by Diana Studer
- gardening for biodiversity
We've had a little tortoise puttering around. Kept rescuing him, from the driveway and the paths. Parking him at the succulent spekboom where he could reach. Tiny little legs can move. In minutes I've lost him and we forgot the photo! The geometric tortoise is protected. The eggs hatch with our winter rain (April or May). Grass herbs and shrubs are what they eat. Restricted to our corner of the Western Cape. 90% of their renosterveld habitat is gone to agriculture and urban sprawl. Unplanned wildfires and invasive alien plants are extra burdens on the few survivors.
|Plum Creek in autumn's gold|
It is 7 years since we moved into a newly built for us Elephant's Eye. Then I battled to find advice for a Swartland garden using the indigenous renosterveld plants.
|Dusty Miller hedge to Paradise and Roses|
Autumn leaves. Gold on the trees at Plum Creek. There is a lemon tree waiting for us. Perhaps I can find a corner for a Tahiti lime. Nasturtiums sending out green scouts. Lavender branches for the vase, retrieved from invading the paths.
|Jetty at Ungardening Pond|
Flaming scarlet on the Pride of India. From which I will again try to take cuttings. Perhaps in August. Wish that by September we will be busy packing to move! (Yes!!) The lambs are out in the farmer's fields - the lucky ones eating the green velvet of fresh winter grass.
unknown apricot rose, Burning Sky
Autumn flush roses. Black Prince I've taken cuttings - to take that Old Cape heritage rose with us. Deep red, velvety, fragrant - exactly what a rose should be. Grows tall, giving long-stemmed flowers. Yellow and orange stripes on Tropical Sunset. Gentler peach and orange on an inherited rose. Flamboyant pink and purple on Burning Sky. Duftwolke with cabbagy fragrant scarlet flowers. Great North in clear white. Pearl of Bedfordview blushed with pink.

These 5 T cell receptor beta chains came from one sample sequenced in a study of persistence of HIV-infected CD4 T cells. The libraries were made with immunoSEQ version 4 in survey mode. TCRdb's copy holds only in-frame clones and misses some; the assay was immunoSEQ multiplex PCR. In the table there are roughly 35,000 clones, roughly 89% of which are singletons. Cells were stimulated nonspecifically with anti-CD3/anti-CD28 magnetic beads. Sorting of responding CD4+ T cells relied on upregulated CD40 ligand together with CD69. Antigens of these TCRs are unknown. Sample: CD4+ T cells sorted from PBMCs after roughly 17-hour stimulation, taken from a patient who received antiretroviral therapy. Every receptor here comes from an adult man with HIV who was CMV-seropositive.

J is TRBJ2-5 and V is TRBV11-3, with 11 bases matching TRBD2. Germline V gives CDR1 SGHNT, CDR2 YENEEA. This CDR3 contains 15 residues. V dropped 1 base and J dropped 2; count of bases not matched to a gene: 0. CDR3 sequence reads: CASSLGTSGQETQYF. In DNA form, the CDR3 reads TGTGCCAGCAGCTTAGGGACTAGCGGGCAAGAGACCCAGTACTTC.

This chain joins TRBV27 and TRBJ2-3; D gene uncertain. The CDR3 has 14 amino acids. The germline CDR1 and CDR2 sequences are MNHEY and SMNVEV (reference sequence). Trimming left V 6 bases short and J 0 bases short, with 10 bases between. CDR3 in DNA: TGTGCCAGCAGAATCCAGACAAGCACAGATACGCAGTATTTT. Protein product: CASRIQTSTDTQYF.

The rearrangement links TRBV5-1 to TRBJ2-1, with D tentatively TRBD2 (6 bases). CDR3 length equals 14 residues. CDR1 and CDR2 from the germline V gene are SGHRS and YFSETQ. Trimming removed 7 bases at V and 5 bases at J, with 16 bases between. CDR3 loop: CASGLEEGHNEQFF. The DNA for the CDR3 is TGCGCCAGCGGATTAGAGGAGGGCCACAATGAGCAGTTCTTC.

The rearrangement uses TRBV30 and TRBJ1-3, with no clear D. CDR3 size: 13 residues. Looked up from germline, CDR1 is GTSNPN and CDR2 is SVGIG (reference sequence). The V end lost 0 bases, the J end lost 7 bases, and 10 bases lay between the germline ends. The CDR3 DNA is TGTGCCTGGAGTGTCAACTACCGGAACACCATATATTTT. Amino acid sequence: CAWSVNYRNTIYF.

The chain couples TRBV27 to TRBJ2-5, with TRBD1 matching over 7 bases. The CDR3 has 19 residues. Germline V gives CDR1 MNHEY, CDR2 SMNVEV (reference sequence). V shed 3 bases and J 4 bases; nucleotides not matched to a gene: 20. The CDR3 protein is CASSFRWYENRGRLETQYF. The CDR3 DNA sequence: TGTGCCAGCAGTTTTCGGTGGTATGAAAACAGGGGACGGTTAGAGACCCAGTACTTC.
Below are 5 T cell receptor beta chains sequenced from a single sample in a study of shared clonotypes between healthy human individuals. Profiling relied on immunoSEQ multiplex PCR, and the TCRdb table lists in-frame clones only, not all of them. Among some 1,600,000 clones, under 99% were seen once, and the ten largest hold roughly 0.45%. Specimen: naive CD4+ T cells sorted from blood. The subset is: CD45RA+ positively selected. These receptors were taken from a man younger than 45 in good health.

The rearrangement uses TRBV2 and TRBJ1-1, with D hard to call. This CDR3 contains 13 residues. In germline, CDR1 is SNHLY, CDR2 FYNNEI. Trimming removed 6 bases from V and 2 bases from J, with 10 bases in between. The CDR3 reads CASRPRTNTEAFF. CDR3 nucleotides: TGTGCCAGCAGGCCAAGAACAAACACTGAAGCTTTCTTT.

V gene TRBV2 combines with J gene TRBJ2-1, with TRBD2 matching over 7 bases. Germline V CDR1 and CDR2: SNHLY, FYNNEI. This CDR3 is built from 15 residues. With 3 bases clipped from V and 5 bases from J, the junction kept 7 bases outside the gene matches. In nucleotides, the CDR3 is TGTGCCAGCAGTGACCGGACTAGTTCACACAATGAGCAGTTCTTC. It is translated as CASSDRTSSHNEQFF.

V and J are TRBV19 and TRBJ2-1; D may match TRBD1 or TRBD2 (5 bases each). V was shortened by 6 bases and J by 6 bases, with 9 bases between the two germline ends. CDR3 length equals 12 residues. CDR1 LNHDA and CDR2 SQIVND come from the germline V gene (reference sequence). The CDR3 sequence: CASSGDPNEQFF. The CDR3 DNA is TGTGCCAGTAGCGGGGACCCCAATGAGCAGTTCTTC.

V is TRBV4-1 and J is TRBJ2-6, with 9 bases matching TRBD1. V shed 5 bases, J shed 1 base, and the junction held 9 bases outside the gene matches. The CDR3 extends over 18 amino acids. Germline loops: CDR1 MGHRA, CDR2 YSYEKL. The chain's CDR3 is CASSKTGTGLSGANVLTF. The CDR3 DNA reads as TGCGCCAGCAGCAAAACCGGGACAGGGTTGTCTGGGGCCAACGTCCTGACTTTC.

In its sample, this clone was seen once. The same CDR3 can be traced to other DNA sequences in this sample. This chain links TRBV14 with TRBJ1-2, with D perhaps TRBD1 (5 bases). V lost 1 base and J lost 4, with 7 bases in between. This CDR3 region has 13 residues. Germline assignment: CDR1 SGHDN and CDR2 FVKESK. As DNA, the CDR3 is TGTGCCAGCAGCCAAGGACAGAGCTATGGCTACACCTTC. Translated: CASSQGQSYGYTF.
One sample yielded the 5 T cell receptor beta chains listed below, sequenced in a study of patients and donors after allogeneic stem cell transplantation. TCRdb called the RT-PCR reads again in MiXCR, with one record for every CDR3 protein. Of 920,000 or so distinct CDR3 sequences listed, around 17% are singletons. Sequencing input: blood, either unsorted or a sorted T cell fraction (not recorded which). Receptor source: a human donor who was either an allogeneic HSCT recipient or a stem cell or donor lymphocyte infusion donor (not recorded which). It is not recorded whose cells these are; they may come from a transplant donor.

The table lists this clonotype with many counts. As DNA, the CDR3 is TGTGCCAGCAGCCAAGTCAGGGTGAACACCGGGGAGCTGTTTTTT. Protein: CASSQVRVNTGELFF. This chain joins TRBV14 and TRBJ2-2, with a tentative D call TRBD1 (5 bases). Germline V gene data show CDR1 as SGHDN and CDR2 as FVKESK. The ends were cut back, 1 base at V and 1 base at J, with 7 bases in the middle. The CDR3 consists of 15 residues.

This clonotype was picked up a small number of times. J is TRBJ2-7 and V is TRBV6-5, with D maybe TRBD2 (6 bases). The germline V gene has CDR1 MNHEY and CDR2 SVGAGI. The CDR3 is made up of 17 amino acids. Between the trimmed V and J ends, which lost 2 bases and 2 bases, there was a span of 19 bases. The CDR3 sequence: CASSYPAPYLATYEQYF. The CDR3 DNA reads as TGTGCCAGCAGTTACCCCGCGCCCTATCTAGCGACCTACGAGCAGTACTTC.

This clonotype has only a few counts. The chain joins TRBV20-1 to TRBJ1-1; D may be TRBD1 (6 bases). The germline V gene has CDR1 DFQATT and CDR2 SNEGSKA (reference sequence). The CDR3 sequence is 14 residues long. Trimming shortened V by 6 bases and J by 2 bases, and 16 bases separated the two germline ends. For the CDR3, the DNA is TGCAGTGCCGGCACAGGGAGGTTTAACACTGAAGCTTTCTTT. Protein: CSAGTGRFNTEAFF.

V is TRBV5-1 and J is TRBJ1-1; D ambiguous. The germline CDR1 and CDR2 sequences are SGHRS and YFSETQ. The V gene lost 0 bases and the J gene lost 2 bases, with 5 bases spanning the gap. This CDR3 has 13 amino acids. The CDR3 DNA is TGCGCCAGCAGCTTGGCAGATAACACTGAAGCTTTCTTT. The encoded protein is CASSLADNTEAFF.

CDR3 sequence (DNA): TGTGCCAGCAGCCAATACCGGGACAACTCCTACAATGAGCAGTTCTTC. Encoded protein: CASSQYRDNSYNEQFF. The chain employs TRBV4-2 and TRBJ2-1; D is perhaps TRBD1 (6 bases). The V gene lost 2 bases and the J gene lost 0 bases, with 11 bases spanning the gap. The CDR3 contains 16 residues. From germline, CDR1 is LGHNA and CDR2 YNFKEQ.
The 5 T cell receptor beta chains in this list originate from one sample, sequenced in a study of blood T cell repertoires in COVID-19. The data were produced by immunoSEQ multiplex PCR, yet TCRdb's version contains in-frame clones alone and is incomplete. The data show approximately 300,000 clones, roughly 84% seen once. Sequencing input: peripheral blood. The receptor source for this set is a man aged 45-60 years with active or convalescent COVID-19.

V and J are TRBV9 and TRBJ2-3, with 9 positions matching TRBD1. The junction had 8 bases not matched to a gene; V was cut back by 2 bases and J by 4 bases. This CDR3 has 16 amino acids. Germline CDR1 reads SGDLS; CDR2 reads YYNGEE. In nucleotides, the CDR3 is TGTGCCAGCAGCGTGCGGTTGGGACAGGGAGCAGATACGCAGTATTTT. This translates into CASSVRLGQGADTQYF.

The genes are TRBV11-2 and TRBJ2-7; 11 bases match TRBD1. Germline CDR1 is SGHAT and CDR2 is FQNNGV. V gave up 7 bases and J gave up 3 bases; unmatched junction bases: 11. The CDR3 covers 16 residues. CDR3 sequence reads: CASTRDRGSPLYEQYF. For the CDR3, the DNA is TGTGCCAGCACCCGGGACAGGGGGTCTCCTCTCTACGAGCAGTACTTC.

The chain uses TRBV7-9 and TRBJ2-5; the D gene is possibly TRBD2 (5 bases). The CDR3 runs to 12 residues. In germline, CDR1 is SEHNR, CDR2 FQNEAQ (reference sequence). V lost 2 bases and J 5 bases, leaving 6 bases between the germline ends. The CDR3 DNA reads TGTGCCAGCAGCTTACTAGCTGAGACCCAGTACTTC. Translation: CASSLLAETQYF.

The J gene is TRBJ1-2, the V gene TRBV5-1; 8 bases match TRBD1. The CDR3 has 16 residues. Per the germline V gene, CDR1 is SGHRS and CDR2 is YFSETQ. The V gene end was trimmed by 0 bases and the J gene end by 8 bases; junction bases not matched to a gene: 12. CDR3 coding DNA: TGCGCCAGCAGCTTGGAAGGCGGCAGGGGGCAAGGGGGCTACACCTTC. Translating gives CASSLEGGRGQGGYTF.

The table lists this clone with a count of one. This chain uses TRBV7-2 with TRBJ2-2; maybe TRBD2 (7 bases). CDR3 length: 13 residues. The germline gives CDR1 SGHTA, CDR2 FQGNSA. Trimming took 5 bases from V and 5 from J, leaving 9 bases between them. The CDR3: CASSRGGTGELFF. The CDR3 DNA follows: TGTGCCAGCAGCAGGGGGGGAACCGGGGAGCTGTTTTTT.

|Duftwolke, Great North|
Pearl of Bedfordview
Turning to South African Pig's Ears blooms on Black Stork Island where the camera can't reach. Aloes turning but not yet fully open. Barleria April violets. Pink with Port St John's creeper.
|Hypoxis, Corycium wild orchid|
aloe, bush tick berry with bee
Pelargoniums - white, pink, red and salmon. Plumbago fading. Phyllis van Heerden coming in deep fuchsia pink spires. Bush tick berry, bush the size of an elephant, and the bees are happy. Hypoxis potted to go is flourishing with spikes of golden yellow stars.
|Port St John's creeper|
Phyllis van Heerden, Barleria
Bulbs are all sorts of leaf, but no flowers since the Jersey lilies. Except pink Oxalis. I've missed watering the pots and they complain!
|Mountain view from Paradise and Roses|
From the pair of chairs, and my tea at Inspire in Paradise and Roses, I look across the carefully trimmed trees (covering washing and windows) revealing the ridge of mountain.
Aragon and Chocolat
Aragon looks across to Plum Creek from the main verandah, Chocolat is focused on Elephant's Eye Light Railway from the back verandah. Tecoma brings a fresh wave of flowers, since I groomed and deadheaded the last lot.
For Wildflower Wednesday with Gail at Clay and Limestone
Pictures by Diana Studer of Elephant's Eye
(in Porterville, near Cape Town in South Africa)
(If you mouse over brown text, it turns shriek pink. Those are my links.
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